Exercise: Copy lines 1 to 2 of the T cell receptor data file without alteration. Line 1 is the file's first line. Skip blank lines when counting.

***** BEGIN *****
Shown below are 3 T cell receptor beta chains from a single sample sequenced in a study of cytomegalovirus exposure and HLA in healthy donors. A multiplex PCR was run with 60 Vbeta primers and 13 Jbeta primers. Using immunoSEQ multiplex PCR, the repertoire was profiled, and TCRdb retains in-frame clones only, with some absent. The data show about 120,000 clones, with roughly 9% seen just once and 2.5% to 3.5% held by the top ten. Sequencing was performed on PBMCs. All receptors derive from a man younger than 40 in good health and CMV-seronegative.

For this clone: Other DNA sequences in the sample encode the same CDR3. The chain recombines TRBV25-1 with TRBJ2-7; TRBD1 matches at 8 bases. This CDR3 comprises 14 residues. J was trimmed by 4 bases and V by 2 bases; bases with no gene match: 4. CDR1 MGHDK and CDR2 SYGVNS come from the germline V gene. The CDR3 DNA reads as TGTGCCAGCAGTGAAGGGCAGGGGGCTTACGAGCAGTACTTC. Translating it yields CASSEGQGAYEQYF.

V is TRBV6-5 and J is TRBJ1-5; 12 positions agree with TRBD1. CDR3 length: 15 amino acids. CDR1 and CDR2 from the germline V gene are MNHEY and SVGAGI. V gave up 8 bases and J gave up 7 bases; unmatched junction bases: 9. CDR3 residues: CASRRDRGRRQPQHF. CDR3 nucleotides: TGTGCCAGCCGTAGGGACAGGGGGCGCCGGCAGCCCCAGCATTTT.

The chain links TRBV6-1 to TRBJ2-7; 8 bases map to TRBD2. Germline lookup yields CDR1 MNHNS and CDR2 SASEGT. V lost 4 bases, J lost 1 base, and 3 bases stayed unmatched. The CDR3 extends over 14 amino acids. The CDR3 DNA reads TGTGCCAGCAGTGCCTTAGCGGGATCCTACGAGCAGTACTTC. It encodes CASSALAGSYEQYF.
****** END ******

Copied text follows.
Shown below are 3 T cell receptor beta chains from a single sample sequenced in a study of cytomegalovirus exposure and HLA in healthy donors. A multiplex PCR was run with 60 Vbeta primers and 13 Jbeta primers. Using immunoSEQ multiplex PCR, the repertoire was profiled, and TCRdb retains in-frame clones only, with some absent. The data show about 120,000 clones, with roughly 9% seen just once and 2.5% to 3.5% held by the top ten. Sequencing was performed on PBMCs. All receptors derive from a man younger than 40 in good health and CMV-seronegative.

For this clone: Other DNA sequences in the sample encode the same CDR3. The chain recombines TRBV25-1 with TRBJ2-7; TRBD1 matches at 8 bases. This CDR3 comprises 14 residues. J was trimmed by 4 bases and V by 2 bases; bases with no gene match: 4. CDR1 MGHDK and CDR2 SYGVNS come from the germline V gene. The CDR3 DNA reads as TGTGCCAGCAGTGAAGGGCAGGGGGCTTACGAGCAGTACTTC. Translating it yields CASSEGQGAYEQYF.